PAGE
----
- "Wealth is more than just property that has an exchangeable value; it is all the delightfully improbable states of matter around us that suit our human purposes. Yes, your iPhone is wealth, but so is a clean and pleasant living space, national infrastructure, societal institutions, and even intellectual traditions such as science itself. All these things are created by using energy to do work on the world, sometimes over very long periods." On the essential role of energy in wealth.
- Here's a profile/interview with Vaclav Smil. I recently read his book Growth and hope to write something about it here eventually (maybe in the first half of next year?).
What I'm currently reading is City of God by St. Augustine. This review makes the case for its contemporary relevance. Here are some other links on Christian topics or themes:
- Tom Holland's Dominion is on my list to read in the future. Here's a review/interview.
- Evidence that St. Thomas made it to India.
- A review of RRR (more in-depth than the one I had here)
- The rise and fall of the Hittite empire. It lasted to the end of the Bronze Age, so is good for understanding the context of that era (like some context I had in this post about the early Iron Age).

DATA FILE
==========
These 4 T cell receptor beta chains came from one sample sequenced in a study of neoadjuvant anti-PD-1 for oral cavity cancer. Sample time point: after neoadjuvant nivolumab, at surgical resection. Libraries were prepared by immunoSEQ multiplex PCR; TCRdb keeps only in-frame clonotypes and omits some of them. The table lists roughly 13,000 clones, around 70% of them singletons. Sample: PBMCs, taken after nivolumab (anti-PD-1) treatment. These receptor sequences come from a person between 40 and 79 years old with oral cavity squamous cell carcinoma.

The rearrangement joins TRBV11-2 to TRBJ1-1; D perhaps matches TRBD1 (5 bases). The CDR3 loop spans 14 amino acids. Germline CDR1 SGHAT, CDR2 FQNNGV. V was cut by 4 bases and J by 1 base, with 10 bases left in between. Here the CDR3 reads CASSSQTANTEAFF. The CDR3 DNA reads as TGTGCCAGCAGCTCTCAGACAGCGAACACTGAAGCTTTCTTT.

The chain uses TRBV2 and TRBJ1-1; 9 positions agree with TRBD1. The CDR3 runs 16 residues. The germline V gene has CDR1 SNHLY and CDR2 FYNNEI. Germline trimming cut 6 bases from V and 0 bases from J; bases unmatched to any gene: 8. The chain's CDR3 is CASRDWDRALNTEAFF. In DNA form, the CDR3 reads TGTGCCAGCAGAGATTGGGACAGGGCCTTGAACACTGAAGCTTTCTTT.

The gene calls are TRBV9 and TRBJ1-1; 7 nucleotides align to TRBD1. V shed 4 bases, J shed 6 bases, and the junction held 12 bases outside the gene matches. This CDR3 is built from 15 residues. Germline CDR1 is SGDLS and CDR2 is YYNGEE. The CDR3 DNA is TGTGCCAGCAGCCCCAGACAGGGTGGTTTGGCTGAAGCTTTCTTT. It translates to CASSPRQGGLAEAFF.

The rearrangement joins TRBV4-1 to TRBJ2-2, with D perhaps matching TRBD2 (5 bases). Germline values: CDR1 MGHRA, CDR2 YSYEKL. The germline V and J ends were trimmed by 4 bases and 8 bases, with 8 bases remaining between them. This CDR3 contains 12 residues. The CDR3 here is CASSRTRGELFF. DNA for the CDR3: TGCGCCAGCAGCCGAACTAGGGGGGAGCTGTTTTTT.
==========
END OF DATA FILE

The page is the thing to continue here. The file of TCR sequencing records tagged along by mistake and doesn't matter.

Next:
- An essay about the Good Samaritan, compassion, community, and reciprocity (related to the graph above on BC drug deaths).
AI/ML is a topic still attracting a lot of interest right now. Here's a couple of articles that focus on the positives, such as possibly improving the news or taking a critical view of some much-publicized risks. Here's an under-the-hood explanation of ChatGPT. But there's also predictions of disruption (albeit potentially creative destruction), and a reminder of the limitations of this technology among the links I have to share. That last one is about how AI has different blindspots than human players in the game of Go (thus is relevant to this post from last year).